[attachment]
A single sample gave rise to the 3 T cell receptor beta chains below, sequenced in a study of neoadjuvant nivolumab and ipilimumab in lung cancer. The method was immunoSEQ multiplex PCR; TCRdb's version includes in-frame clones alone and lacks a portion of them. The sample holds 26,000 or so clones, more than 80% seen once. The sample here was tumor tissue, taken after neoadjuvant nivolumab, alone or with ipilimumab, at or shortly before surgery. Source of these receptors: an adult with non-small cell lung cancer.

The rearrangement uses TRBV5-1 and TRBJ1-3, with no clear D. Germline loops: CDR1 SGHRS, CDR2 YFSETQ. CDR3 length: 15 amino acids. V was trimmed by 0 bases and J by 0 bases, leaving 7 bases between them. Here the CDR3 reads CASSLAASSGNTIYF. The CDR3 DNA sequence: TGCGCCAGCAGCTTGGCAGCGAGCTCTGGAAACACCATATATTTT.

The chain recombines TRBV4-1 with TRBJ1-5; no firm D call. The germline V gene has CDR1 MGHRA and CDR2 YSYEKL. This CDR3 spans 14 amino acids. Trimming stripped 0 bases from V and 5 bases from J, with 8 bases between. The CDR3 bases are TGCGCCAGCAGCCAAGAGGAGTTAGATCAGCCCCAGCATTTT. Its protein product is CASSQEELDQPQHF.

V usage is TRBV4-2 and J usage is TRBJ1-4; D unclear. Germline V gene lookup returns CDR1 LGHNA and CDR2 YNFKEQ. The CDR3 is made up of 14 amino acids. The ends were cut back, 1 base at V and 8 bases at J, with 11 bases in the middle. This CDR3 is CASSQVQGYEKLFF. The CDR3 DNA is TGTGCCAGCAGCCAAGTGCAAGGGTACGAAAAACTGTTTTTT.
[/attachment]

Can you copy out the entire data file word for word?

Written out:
A single sample gave rise to the 3 T cell receptor beta chains below, sequenced in a study of neoadjuvant nivolumab and ipilimumab in lung cancer. The method was immunoSEQ multiplex PCR; TCRdb's version includes in-frame clones alone and lacks a portion of them. The sample holds 26,000 or so clones, more than 80% seen once. The sample here was tumor tissue, taken after neoadjuvant nivolumab, alone or with ipilimumab, at or shortly before surgery. Source of these receptors: an adult with non-small cell lung cancer.

The rearrangement uses TRBV5-1 and TRBJ1-3, with no clear D. Germline loops: CDR1 SGHRS, CDR2 YFSETQ. CDR3 length: 15 amino acids. V was trimmed by 0 bases and J by 0 bases, leaving 7 bases between them. Here the CDR3 reads CASSLAASSGNTIYF. The CDR3 DNA sequence: TGCGCCAGCAGCTTGGCAGCGAGCTCTGGAAACACCATATATTTT.

The chain recombines TRBV4-1 with TRBJ1-5; no firm D call. The germline V gene has CDR1 MGHRA and CDR2 YSYEKL. This CDR3 spans 14 amino acids. Trimming stripped 0 bases from V and 5 bases from J, with 8 bases between. The CDR3 bases are TGCGCCAGCAGCCAAGAGGAGTTAGATCAGCCCCAGCATTTT. Its protein product is CASSQEELDQPQHF.

V usage is TRBV4-2 and J usage is TRBJ1-4; D unclear. Germline V gene lookup returns CDR1 LGHNA and CDR2 YNFKEQ. The CDR3 is made up of 14 amino acids. The ends were cut back, 1 base at V and 8 bases at J, with 11 bases in the middle. This CDR3 is CASSQVQGYEKLFF. The CDR3 DNA is TGTGCCAGCAGCCAAGTGCAAGGGTACGAAAAACTGTTTTTT.